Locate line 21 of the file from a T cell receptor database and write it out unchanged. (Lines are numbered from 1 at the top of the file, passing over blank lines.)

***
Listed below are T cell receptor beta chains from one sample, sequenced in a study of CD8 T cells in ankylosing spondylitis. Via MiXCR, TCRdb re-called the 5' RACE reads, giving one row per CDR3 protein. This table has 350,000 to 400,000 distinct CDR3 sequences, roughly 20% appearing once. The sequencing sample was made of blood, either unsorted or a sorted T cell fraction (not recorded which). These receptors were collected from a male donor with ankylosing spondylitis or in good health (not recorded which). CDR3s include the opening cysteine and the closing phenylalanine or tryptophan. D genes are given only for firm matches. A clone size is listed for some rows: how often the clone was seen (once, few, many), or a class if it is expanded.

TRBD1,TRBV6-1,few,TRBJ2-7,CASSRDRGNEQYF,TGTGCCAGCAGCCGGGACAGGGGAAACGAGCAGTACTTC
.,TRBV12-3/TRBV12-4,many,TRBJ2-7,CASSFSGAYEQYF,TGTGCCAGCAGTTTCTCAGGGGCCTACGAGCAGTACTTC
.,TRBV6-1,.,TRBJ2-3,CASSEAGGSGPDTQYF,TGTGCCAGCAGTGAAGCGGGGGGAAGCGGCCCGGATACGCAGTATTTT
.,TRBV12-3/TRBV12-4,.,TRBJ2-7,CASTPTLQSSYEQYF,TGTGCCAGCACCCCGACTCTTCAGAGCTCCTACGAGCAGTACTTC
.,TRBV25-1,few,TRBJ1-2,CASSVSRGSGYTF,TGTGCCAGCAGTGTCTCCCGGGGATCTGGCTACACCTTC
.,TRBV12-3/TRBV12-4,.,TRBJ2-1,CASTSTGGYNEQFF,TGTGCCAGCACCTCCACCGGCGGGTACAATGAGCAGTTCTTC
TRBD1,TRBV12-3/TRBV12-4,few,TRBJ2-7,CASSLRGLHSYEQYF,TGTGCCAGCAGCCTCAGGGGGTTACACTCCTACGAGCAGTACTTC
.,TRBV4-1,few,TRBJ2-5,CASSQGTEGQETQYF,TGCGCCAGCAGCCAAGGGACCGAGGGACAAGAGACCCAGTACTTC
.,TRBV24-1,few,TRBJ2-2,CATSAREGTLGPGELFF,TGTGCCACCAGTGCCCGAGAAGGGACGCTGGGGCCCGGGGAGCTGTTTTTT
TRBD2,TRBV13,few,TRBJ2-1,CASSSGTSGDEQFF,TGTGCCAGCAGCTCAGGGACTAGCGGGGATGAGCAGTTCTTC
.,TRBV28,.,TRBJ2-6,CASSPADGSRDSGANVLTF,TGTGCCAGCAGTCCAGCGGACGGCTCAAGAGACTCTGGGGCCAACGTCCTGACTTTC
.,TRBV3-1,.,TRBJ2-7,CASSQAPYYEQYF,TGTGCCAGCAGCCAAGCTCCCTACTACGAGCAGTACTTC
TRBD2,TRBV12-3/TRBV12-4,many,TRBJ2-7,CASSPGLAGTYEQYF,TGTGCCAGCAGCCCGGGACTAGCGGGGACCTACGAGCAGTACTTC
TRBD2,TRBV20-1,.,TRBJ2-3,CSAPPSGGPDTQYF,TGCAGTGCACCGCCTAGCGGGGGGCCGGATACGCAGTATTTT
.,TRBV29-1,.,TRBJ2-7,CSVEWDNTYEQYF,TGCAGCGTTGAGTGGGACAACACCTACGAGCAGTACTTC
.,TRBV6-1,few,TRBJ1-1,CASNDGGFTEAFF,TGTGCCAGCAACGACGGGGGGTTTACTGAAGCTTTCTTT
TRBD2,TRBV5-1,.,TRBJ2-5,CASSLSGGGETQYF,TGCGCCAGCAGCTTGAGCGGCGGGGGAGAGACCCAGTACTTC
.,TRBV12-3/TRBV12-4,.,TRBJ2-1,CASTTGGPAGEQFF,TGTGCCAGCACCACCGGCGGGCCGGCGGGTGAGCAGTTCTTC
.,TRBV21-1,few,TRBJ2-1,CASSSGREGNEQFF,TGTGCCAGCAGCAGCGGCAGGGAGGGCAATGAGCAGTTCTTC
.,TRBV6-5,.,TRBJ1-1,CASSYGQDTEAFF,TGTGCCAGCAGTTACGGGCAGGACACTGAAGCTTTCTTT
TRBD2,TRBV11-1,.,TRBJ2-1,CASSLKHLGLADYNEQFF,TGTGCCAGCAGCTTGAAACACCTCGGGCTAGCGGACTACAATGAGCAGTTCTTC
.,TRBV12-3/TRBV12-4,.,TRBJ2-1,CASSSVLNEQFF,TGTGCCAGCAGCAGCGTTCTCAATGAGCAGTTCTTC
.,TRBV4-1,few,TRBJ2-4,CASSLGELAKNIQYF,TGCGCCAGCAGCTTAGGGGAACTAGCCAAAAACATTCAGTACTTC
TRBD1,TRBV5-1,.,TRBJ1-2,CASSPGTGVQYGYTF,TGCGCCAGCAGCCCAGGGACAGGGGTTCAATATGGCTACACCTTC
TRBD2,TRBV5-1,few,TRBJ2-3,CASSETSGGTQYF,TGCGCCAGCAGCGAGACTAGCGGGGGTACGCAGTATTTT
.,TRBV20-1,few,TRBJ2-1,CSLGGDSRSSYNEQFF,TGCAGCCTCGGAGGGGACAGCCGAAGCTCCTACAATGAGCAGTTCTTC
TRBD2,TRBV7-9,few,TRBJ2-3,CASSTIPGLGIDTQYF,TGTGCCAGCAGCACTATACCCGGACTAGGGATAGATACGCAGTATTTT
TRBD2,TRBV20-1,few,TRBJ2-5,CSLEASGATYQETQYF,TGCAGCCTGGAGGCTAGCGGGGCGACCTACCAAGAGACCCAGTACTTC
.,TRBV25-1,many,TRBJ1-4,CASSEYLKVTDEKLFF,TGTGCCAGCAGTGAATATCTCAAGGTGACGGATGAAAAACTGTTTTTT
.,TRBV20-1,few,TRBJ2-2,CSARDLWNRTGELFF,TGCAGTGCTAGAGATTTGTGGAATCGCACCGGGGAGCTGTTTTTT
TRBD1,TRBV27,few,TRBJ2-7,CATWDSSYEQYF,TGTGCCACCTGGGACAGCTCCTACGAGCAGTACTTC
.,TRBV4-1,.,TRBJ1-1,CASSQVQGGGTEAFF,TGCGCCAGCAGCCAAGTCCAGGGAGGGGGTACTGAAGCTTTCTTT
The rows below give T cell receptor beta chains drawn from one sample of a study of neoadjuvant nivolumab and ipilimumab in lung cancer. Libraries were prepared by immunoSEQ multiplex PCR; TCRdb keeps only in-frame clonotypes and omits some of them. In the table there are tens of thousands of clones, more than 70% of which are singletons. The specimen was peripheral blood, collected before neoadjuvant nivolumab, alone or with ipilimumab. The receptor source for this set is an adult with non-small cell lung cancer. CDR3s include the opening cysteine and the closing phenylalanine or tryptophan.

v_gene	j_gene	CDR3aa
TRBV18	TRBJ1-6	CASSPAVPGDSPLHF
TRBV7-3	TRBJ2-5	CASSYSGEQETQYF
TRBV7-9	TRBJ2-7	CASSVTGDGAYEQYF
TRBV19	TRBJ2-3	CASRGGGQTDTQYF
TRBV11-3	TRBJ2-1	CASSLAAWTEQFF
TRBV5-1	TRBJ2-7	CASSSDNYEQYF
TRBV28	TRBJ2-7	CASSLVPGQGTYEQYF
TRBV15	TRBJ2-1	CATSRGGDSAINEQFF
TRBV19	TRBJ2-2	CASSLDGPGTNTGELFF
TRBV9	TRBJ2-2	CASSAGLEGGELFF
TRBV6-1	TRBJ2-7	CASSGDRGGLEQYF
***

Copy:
.,TRBV6-5,.,TRBJ1-1,CASSYGQDTEAFF,TGTGCCAGCAGTTACGGGCAGGACACTGAAGCTTTCTTT